Daylight in Buildings



Victor Tellado Milesi, Isabela Pimentel Ruiz, Tymaa Issa, Lore Labropoulos, Ramon Lopez


Luis Alvarez


Universidad Europea de Madrid




Project Description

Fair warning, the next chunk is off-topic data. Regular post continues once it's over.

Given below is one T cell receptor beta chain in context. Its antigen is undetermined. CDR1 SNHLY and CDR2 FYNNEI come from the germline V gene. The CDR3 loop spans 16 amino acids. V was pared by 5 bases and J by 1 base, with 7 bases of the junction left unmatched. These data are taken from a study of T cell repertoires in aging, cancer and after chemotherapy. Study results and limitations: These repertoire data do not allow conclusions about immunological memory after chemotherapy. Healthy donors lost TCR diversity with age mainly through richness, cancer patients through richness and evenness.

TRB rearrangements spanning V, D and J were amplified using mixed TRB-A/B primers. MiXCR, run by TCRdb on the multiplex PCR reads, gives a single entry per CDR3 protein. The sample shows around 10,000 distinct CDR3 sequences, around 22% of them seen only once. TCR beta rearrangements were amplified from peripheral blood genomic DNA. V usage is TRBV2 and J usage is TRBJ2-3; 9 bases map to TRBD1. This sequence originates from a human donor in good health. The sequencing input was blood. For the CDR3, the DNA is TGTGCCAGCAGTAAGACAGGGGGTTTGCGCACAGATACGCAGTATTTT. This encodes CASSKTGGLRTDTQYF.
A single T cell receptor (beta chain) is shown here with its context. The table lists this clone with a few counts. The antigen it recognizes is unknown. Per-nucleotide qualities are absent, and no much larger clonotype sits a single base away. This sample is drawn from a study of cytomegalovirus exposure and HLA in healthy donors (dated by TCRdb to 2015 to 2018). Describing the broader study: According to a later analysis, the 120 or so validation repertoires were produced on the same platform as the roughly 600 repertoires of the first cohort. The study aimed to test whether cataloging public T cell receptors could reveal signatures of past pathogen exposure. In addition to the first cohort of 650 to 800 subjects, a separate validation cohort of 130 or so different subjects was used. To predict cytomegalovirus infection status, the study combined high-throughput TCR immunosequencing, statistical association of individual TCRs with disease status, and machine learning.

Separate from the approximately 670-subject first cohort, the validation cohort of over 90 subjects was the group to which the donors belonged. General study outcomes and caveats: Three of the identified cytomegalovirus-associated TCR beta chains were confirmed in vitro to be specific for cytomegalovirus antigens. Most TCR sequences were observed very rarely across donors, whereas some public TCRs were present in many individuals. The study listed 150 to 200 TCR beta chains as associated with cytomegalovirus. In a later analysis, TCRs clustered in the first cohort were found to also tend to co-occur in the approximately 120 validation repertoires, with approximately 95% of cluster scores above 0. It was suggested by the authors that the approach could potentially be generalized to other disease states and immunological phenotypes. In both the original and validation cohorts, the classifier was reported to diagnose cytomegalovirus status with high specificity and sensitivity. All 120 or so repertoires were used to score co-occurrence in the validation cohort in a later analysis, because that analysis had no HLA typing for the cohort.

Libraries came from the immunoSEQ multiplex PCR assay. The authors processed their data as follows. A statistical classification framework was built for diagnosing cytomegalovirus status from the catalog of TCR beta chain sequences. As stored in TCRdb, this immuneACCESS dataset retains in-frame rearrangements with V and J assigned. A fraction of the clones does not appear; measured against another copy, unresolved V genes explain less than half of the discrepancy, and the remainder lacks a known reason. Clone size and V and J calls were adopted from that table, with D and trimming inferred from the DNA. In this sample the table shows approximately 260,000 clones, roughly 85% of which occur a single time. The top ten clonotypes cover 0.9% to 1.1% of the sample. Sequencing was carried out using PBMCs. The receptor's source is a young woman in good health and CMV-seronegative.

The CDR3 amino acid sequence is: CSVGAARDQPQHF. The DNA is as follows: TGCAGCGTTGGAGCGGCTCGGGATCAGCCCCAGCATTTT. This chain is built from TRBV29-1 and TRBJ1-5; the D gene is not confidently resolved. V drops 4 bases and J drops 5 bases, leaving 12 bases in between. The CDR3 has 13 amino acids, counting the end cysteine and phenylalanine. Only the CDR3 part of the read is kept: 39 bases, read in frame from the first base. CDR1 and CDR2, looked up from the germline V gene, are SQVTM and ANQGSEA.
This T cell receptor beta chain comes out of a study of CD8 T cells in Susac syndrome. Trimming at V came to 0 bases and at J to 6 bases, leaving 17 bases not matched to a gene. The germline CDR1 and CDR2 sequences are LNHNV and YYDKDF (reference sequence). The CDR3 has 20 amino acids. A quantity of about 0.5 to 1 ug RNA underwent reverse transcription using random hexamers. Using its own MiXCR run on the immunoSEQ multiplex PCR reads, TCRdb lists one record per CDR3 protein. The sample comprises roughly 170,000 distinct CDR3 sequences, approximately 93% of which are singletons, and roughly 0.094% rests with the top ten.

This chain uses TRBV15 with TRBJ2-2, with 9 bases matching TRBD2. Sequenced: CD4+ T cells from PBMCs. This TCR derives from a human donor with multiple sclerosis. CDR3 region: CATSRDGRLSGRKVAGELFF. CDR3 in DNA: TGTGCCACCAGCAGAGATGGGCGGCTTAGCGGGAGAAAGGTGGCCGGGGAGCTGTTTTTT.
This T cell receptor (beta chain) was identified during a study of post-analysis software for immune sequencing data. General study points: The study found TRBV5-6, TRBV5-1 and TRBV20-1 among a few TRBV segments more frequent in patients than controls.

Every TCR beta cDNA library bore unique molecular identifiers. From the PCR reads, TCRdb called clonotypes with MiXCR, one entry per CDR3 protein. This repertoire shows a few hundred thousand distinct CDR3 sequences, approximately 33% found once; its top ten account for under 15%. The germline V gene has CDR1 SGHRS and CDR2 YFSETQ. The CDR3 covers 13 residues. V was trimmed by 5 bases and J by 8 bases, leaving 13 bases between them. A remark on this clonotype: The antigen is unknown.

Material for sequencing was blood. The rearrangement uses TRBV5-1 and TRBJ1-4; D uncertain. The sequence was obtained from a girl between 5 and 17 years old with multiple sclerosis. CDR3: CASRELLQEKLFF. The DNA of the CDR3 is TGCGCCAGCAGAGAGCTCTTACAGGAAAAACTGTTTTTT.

LIGHT MACHINE For an Artist Just as Le Corbusier’s concept of houses as “machines for living”, we have designed a light machine; a building with a constant and homogenous light. This light, perfect for a sculptor’s workshop, does not depend on exterior conditions and does not require any additional mechanisms, it functions on simply daylight. The design is based on ideas from the study of light that Le Corbusier did in the “Tower of Shadows” in Chandigarh, a pedagogical object which shows the importance of daylight & orientation. Le Corbusier´s light analysis in India were mostly forgotten by the later architects. We have decided to apply the principles of the “Tower of Shadows” with the aim of showing the advantages of applying them to an artist’s studio thanks to the control of natural daylight. Our building is located in Madrid, Spain, close to our university (Universidad Europea de Madrid) and is free of any surrounding, any tall or large structure, giving us the necessary freedom to experiment and play with daylight. We also must take into consideration that Madrid has a significant seasonal thermal oscillation passing from below freezing temperatures in the winter to more than 40ºC in the summer months, which leads to several design decisions that aim to use climatic conditions to create an optimal environment of lighting and temperature throughout the year for absolute comfort in the interior spaces. Madrid’s sunny climate, with almost 2700 hours of sunshine and clear skies, was the main challenge of the project. These conditions are the opposite of what the program requires, which is constant and diffused sunlight. As we are designing a sculptor’s workshop, having great control of the light is crucial. In the working area, large amounts of light are needed. Avoiding direct light to get in is of great importance, as it would create very uncomfortable working conditions and it could potentially damage the sculptures. Taking this into account, our main goals for this project are: - Getting as much diffuse light as possible in the main working area. - Getting as many solar gains as possible in winter & protecting it from the summer overheating. Therefore, our first decision was to place our building in a perfect-imperfect orientation following the form of a rhombus with its vertex oriented to the north. By positioning our building in this way, we obtain a division where we get; 2 North facades & 2 South facades. In the north hemisphere the light from the north is diffused as the sun’s path is in the south. For this reason, we have located our working space facing the north-east and north-west façade, taking advantage of this diffused and constant light. In the south-east and south-west direct sunlight is used during the winter for warming the interior space but avoided in the summer using solar protection.These solar protective elements (louvers) are carefully calculated using Le Corbusier’s reference of the “Tower of Shadows”, taking advantage of the changing solar angle with the seasons. In the North facades (North East & North West), we will not be able to collect energy from the winter sunset or dawn. However, we will be able to protect (it, the rooms, the structure, the interior, the working area) from the summer evening overheating with the use of vertical protective elements. These low-angle east and western rays are the only possible direct sunlight in the spaces facing the north. A very pleasant and comfortable light environment is created in this half of the building where all the natural light is diffused light. On the other hand, in the spaces facing the south (facades facing the south east & south west), we will have a very playful configuration. Our vertical protective elements are parallel to the direction of the winter sunset rays in order to get solar gains in the cold months, while simultaneously protecting the interior from direct sun during the summer. In these two facades, horizontal elements are used for solar protection. These have been designed to allow solar gains during winter months. To maximize the amount of northern light 3 skylights have been designed oriented to the north. Our structure will then be symmetric in the rhombus’s central axis in order to allow these arches to have a perfect north orientation despite the building’s imperfect orientation. The building’s program (storage spaces, reception, bathrooms, vertical communication) surrounding the working area in the south-east and south-west are indirectly used as solar screens that protect the artist’s studio from direct sunlight. This warmer varying light condition adds interest to what would be considered secondary spaces. Using all these strategies, our building provides the perfect light conditions for a sculptor. And as seen in the VELUX daylight visualizer 2, it works as expected, a truly accurate light machine.